surprise at his words.

"They do."

"And you will not succeed."

"Does your art tell you where I shall fail?" asked Jack.

"No; I only see disappointment and trouble for you and yours."

"Dear, dear, how very shocking," exclaimed Harkaway, winking at Harvey.

"Dreadful!" added Dick, with a terrified look, and putting his tongue
out at the magician.

"What else does your art tell you?" demanded Jefferson, who was anxious
to know how far the necromancer would venture to try and humbug them.

"I see here," said the conjurer, drawing his finger along a line of
something on an open "book of fate," that looked like Arabic, "I see
here that your lives are menaced, one and all, through the keeping of a
wretched man under restraint."

The visitors looked at each other and exchanged a smile.

"Your art is at fault," said Jefferson; "we have no one under
restraint."

"You are in some way connected with it."

"Wrong again."

The wizard looked uncomfortable at this.

"Strange," he said, "and yet I read it here as clearly as you might
yourself if it were written in a book."

"You are mistaken," said Jefferson; "we are in no way concerned in any
thing of the kind."

The wizard pored over the mystic tome again.

"I can say no more then," he said, "for here you are clearly indicated.
You especially are mentioned as being the immediate cause of his
downfall."

"How am I indicated?" demanded Jefferson.

"By the letter J."

"Which you take for?"

"Your initial."

"Humph! not far out. What an audacious humbug the fellow is," said
Jefferson to Jack.

Now, during the foregoing scene, young Jack and Harry Girdwood had
joined the party, and Dick Harvey was observed to be in close
conversation with them.

At this point Harvey turned from the two lads towards Jefferson.

"The astrologer is right," he said, gravely.

"What the devil do you mean?" exclaimed Jefferson.

"You are right, sir," added Dick to the magician himself.

The latter bowed.

"I doubt it not," he said; "the stars do not speak falsely."

"No, no."

"And so you may convince your friend that I say no more nor less than
the truth."

"I can," said Dick, in a voice as solemn as that of the necromancer
himself, "for I am a mesmerist, and I have here with me a clairvoyant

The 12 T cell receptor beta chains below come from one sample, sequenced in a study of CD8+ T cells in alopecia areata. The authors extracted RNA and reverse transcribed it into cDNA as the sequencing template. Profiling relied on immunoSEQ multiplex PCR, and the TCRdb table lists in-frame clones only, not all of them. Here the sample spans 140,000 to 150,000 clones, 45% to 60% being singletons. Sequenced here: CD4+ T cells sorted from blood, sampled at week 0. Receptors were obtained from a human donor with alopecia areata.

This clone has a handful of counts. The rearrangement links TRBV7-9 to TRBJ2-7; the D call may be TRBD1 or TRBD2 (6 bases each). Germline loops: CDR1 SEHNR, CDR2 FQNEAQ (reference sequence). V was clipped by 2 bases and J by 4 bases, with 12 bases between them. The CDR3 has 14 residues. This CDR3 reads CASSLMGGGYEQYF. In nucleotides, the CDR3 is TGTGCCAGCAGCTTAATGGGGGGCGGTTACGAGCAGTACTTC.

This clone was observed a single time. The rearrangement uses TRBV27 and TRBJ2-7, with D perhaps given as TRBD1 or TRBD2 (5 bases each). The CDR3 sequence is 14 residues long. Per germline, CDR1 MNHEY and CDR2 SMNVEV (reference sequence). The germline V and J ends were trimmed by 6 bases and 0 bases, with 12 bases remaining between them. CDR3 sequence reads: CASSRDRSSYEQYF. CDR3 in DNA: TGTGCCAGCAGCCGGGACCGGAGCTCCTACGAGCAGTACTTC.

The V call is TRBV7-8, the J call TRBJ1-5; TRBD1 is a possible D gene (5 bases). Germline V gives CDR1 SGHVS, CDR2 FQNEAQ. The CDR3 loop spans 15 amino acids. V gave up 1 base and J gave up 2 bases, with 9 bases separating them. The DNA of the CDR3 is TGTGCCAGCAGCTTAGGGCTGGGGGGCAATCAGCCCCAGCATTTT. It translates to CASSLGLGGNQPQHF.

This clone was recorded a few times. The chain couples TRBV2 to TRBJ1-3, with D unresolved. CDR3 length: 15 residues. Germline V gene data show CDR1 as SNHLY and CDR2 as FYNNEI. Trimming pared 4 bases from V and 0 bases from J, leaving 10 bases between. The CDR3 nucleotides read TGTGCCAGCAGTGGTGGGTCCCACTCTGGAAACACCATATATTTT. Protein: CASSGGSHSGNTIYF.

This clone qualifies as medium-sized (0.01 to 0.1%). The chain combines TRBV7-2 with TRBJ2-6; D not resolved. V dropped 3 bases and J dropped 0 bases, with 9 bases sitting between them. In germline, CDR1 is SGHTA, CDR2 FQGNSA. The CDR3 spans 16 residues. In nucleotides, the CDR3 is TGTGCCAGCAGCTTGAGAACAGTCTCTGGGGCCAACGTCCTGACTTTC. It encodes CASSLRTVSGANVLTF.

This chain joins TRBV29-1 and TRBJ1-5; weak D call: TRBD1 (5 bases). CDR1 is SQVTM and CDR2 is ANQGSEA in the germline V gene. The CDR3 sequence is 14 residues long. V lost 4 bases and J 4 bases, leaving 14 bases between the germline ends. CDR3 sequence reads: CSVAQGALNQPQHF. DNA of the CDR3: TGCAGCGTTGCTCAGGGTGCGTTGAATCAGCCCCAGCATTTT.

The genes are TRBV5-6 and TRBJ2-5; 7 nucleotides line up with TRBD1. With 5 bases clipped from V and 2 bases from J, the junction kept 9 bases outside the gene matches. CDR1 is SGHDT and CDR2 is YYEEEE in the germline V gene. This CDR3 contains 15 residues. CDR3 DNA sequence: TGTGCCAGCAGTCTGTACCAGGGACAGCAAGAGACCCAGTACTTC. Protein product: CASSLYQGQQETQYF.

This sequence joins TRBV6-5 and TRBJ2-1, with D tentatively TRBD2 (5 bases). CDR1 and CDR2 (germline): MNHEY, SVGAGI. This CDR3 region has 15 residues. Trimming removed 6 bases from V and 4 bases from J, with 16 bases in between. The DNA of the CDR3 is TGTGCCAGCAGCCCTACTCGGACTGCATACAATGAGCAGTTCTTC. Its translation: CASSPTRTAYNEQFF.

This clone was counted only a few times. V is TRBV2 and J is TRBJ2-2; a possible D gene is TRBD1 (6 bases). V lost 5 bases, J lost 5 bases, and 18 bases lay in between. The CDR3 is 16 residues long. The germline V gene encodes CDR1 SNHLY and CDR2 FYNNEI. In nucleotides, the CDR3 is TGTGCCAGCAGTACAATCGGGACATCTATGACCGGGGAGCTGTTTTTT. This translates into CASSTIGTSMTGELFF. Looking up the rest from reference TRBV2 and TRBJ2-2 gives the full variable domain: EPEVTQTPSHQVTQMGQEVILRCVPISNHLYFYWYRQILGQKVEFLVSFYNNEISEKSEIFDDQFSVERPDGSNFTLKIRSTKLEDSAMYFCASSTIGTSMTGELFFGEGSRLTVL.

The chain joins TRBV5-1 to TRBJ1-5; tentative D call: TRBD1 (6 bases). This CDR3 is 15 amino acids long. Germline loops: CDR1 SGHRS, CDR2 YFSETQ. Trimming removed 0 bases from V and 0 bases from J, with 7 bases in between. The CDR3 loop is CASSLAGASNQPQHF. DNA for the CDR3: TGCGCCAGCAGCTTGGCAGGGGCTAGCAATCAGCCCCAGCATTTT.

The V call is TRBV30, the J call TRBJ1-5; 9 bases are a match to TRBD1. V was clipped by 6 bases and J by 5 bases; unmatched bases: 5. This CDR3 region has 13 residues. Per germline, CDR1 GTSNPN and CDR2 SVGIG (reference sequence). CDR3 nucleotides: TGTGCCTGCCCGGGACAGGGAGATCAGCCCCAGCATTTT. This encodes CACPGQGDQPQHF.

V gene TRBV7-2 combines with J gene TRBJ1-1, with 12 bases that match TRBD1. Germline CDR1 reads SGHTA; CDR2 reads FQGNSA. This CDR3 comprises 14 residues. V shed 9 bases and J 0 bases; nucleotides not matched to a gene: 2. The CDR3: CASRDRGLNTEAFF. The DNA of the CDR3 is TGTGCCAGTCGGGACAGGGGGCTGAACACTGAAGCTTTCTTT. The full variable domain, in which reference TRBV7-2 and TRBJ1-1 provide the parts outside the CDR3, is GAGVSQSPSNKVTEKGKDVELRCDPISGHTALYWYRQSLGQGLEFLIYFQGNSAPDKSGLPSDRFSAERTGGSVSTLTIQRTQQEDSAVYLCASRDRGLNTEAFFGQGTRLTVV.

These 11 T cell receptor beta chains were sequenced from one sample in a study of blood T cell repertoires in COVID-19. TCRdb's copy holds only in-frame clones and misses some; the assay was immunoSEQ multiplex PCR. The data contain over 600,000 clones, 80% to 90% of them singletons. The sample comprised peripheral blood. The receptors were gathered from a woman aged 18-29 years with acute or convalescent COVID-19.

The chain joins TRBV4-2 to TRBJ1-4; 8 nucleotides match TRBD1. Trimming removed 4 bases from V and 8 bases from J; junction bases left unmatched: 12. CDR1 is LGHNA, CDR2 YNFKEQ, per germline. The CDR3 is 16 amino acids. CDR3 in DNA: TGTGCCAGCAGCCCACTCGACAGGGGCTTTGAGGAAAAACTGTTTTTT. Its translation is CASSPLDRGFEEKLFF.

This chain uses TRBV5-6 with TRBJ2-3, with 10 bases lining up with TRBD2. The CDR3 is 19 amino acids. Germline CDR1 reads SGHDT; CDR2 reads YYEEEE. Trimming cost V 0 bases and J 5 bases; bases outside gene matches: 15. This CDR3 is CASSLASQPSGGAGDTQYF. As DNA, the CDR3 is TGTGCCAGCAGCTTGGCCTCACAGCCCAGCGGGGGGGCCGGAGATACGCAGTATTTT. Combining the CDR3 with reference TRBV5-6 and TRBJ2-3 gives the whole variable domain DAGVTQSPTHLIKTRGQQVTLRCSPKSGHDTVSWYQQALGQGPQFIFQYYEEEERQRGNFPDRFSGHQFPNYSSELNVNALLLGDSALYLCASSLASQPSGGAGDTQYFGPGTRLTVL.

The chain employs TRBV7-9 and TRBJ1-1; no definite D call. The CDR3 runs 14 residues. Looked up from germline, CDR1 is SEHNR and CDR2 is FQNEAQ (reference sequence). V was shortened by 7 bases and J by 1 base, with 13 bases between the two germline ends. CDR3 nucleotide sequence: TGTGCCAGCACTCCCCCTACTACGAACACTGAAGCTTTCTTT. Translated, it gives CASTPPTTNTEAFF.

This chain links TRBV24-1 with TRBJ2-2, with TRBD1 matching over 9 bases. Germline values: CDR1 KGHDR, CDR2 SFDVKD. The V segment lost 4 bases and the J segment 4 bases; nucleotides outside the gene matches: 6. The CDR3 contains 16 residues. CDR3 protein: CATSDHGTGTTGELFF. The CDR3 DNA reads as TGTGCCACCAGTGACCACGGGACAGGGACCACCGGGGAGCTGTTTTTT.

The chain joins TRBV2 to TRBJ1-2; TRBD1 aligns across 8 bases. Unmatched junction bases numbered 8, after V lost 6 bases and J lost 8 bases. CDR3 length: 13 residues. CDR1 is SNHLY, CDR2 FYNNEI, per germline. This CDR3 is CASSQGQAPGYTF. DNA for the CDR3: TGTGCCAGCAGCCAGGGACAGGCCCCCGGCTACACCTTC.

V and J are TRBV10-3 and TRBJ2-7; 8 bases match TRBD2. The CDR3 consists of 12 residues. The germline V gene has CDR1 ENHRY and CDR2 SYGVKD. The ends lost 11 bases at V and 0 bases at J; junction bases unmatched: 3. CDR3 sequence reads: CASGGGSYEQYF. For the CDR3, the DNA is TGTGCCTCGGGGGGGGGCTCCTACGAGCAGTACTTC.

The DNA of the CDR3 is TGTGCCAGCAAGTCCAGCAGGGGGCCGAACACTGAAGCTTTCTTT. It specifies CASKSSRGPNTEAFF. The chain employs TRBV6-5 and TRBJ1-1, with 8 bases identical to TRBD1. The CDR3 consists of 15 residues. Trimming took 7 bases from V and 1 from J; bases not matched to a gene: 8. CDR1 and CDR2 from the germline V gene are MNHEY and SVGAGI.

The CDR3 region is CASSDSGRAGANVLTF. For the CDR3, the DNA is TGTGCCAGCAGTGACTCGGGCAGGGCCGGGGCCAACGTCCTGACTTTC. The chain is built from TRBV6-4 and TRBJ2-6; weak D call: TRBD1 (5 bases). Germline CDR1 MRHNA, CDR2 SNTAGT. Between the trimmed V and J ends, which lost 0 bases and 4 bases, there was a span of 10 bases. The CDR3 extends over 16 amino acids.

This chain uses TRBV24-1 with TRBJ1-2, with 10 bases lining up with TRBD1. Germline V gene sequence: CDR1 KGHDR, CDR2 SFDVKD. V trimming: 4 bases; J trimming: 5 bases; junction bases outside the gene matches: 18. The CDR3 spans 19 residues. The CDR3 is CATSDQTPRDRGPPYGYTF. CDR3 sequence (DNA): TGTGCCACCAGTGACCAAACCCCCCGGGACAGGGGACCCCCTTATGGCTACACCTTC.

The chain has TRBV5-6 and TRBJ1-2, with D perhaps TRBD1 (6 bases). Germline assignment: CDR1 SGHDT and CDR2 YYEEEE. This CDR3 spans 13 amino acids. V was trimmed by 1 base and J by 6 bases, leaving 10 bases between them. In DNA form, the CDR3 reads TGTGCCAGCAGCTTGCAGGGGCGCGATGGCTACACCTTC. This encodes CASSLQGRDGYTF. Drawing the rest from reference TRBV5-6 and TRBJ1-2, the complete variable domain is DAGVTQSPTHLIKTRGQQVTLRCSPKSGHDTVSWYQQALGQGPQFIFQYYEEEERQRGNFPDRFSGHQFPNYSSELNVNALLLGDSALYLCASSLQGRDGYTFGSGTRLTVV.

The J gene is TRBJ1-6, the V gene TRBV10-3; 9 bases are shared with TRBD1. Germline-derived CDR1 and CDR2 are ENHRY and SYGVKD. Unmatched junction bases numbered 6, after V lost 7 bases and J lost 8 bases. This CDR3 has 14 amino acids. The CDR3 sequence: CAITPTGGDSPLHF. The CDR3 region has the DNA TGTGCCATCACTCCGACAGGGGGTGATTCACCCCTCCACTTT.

of great power."

The conjurer started.

"Where?"

"Here."

He held out his hand to young Jack and led him forward.

Harkaway and Jefferson stared again.

"Hullo!" ejaculated old Jack; "what the deuce is madcap Dick up to
now?"

"Can't hazard a guess," said Jefferson.

"Mesmerism can not read the future as my art does," said the
necromancer.

"It can," said Dick; "it corroborates all you have said. I'll give you
a proof of it before our friends here."

And then, before he could object, Dick made a mesmeric pass or two
across young Jack's face, and immediately it appeared to take effect.

Young Jack's eyes were closed, and for a moment there played about his
mouth a merry smile of mischief, and then he appeared to be in a state
of coma.

Never was mesmerism effected with such little trouble.

"Now tell me," said Dick, with all the tricks of manner of the
professional mesmerist, "tell me to what this person alludes?"

"He speaks of Mathias, the brigand chief."

"True," said Dick; "and will Mathias escape?"

"No."

"You hear," said Dick, turning towards the necromancer.

"I do."

"And therefore it is useless to try and effect the liberation of this
Mathias?"

"Quite," returned young Jack. "The wizard here is trying all he can
himself, but he will be discovered by the police and thrown into
prison."

"Hah!" exclaimed Dick, "do you hear that?"

"I do," returned the necromancer, "but it is false."

"It is true," said Dick. "So beware."

[Illustration: 'SPEAK,' SAID DICK, MAKING MESMERIC PASSES ACROSS
JACK'S FACE"--ADV. IN GREECE, VOL. II PAGE 64.]

"Ask him more," said the wizard, eagerly. "Ask him more."

"What shall I ask?" demanded Dick.

"Ask him--yet, mark me, I don't believe a word of it--ask him, for
curiosity, what follows."

"Follows what?"

"What he said last."

"You mean what follows being thrown into prison?" he said,
deliberately.

"Yes."

"Do you hear?" said Dick.

"Yes, master," responded young Jack.

"Speak, then."

By this time Harkaway the elder and Jefferson began of course to see
what they were driving at, and they became just as much interested as
the wizard himself in what young Jack was going to say.

"What follows," said young Jack, "is too dreadful to look at."

"Speak," said Dick, with a furious pass across the lad's face. "Speak,
I command you. What follows?"

"I see the wizard hanging by the neck--there," and young Jack pointed
straight before him.

The necromancer looked as unhappy as possible when he heard young
Jack's words.

"Do you know enough," asked Dick Harvey, "or would you learn more yet?"

The wizard essayed to smile, but it was a sickly attempt, and it died
away in a ghastly manner.

"I can not believe a word of what you say, but still let him speak on."

Dick frowned.

"If you are a scoffer," he said, sternly, "my clairvoyant will not
speak."

"I am no scoffer," returned the necromancer; "speak on."

"What would you know?"

"When is my danger to begin? Let him say that."

"Speak," said Dick, making mesmeric passes across Jack's face.

"He need fear nothing at present," said young Jack.

The wizard drew a long breath of relief.

"The police are below," continued young Jack, "but for ten minutes
there is no danger."

"Ten minutes!"

"Yes."